Last week was science week at the Cornell Alliance for Science Global Leadership Fellowship Program. I had a chance to get some great education on entomology, crop science, animal science, and plant breeding. I’ll admit that I am very much uninformed about many of these areas of agriculture and it’s nice to have a good basic understanding of these topics to start good fact based discussions. It’s amazing to me how the average social media person can state that they know more than scientists after sitting in on so many of these great lectures.
The other day, I had a chance to hear Dr. Kevin Folta speak about his topic and what’s happening with the Freedom of Information Act abuses by Gary Ruskin’s U.S. Right to Know group. This group has used the FOIA law to obtain the emails of Dr. Folta in an attempt to connect him to the evil empire of the anti-GMO movement, Monsanto. (You can read more on this attack on him and some 40 other scientists who have chosen to speak out for science.)
I’m very saddened by the kind of tactics that the organic industry has leveled against people who have chosen to speak out for science. The leaders of this industry take advantage of people’s fears and bombard them with lots of misinformation. Their entire marketing scheme relies of maintaining fear. It’s a very precarious state to maintain when people start to question it. This industry in threatened by education because once someone is provided some inkling of knowledge and facts are challenged, the truth comes out loud and clear.
Humans are curious brings from the time we are born. My son reminds me of that everyday. As soon as he gets up, he’s crawling around searching his environment and exploring his world. Everything is new to him and interesting. He has an innate ability to want to touch things, stand up on different objects, crawl or scoot, or just roll around. Every single one of us is born with that fascination.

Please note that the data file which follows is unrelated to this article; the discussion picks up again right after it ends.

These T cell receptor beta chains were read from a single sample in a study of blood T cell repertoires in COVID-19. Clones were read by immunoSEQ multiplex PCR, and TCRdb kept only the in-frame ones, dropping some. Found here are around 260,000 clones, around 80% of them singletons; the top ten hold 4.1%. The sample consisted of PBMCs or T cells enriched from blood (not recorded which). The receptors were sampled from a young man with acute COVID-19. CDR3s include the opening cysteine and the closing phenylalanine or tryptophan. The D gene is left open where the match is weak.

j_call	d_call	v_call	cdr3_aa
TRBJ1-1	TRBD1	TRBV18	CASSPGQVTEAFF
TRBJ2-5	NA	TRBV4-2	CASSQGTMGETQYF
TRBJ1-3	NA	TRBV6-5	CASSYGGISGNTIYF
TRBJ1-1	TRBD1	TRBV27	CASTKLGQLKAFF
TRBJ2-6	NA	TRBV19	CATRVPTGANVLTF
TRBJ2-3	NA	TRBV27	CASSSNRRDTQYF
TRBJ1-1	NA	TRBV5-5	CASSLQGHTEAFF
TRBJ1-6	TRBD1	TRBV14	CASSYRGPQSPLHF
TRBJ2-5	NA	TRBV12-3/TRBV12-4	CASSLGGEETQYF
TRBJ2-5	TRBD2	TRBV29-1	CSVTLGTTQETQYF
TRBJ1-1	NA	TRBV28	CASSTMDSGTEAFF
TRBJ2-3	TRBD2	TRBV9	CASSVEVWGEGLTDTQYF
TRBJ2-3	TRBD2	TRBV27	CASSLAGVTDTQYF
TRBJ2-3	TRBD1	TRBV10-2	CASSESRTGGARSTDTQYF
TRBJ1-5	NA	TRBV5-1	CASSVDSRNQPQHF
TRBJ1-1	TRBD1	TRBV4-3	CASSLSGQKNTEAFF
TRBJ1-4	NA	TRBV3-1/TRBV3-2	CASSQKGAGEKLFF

I find it very dangerous that the USRTK has taken the liberty to use a law to stifle that curiousity. When people are no longer encouraged to explore their environments or ask questions, we literally become imprisoned in our own minds. It’s the same tactic that the Hawaii anti-GMO activists do when they create catchy slogans like the “poisoning of paradise” and “destroying the sins” and so on. Their slogans are very cleverly framed also so that if one does support GMOs, they back you into a corner that one must be pro-pesticide.
It is no different when people like the Food Babe pre-bans people on her page to avoid criticism. It’s the same tactic the Babes Against Biotech did to me when I pointed out that some pesticides in organic agriculture are toxic to bees. A movement based in fear and misinformation can’t tolerate any questioning and relies on repeated slogans and catchphrases. True education and critical thinking is dangerous to their movement.
The heart of innovation comes from curiousity and always figuring out ways to do things better. We don’t like doing things the same old way every time and look to be more efficient and improve upon ourselves. Science is a process that helps us look at things differently to figure things out. It gives us the base knowledge to ask questions and figure out a plan and process to solve a problem. When farmers have problems with their crops, it is the scientists who work with them to help provide solutions to sustain their work. I know because I’ve seen how papayas were saved by research and technology.
The world needs more curiousity and innovative thinkers. It relies upon leaders like Dr. Folta to challenge, engage, educate, and inspire. It’s what I do for my children to prepare them for the future. My dream is for them to become leaders in their fields of choice guided by evidence based reasoning. I hope that great scientists like Kevin Folta and others light that flame in the youth of the world. Don’t be afraid of what you don’t know but go out and learn about it and figure out how to solve a problem. We as a country need to restore respect for work of any scientist who actually do work to help people through educating others to do the same. When their students leave their classes, they will go on to work some place and develop their skills to make things better for each of us. That is what we all want for the world we live in.